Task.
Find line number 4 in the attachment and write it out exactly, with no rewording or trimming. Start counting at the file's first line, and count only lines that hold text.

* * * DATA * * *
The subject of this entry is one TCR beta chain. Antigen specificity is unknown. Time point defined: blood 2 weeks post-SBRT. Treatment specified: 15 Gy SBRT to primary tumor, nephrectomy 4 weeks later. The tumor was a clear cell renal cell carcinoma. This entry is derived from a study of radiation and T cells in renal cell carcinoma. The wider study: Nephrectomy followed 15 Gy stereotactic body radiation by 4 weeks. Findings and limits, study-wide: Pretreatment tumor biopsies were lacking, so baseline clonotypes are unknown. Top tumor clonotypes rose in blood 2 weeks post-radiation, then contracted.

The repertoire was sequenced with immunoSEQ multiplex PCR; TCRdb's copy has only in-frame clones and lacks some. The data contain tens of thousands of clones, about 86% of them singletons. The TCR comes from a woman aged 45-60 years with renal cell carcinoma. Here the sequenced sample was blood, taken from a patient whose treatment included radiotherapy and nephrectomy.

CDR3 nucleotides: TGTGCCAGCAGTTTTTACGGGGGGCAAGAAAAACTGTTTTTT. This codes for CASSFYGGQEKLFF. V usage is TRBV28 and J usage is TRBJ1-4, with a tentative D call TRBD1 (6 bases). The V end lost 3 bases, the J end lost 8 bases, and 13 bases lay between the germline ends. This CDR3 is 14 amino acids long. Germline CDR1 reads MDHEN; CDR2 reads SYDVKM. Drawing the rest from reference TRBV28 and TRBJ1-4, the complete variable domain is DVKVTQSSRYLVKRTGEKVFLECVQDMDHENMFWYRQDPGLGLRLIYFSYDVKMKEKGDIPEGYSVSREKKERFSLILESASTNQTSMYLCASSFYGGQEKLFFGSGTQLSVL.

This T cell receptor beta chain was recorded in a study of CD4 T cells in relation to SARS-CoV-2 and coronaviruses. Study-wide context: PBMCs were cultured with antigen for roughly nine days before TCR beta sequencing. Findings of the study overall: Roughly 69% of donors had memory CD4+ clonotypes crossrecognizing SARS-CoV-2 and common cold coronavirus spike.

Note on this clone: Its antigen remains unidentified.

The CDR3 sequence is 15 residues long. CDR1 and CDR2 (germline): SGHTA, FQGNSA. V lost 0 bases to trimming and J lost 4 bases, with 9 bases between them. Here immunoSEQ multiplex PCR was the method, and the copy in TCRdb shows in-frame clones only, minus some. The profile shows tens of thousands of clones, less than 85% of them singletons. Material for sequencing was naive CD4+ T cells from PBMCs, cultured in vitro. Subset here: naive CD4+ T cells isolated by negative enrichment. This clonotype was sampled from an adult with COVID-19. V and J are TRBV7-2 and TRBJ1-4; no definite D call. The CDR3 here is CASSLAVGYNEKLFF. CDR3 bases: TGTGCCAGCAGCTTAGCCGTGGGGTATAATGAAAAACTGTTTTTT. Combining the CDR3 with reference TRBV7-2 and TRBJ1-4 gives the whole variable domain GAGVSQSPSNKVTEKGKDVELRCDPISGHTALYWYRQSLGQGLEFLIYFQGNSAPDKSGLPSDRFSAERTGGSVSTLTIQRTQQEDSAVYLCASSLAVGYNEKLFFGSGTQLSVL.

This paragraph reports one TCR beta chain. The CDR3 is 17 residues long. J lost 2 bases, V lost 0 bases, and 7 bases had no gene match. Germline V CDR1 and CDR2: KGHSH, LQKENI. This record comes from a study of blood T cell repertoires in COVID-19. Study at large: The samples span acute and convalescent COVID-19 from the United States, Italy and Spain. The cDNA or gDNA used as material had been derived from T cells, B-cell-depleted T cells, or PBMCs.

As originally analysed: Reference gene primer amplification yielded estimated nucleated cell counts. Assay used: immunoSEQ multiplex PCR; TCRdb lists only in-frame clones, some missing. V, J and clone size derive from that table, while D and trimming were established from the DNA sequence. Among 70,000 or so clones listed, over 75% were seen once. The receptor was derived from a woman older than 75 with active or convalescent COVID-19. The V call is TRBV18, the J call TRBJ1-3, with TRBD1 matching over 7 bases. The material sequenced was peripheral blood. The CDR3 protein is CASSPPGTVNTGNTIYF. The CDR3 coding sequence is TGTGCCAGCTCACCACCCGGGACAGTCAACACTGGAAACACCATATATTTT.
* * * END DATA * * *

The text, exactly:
This T cell receptor beta chain was recorded in a study of CD4 T cells in relation to SARS-CoV-2 and coronaviruses. Study-wide context: PBMCs were cultured with antigen for roughly nine days before TCR beta sequencing. Findings of the study overall: Roughly 69% of donors had memory CD4+ clonotypes crossrecognizing SARS-CoV-2 and common cold coronavirus spike.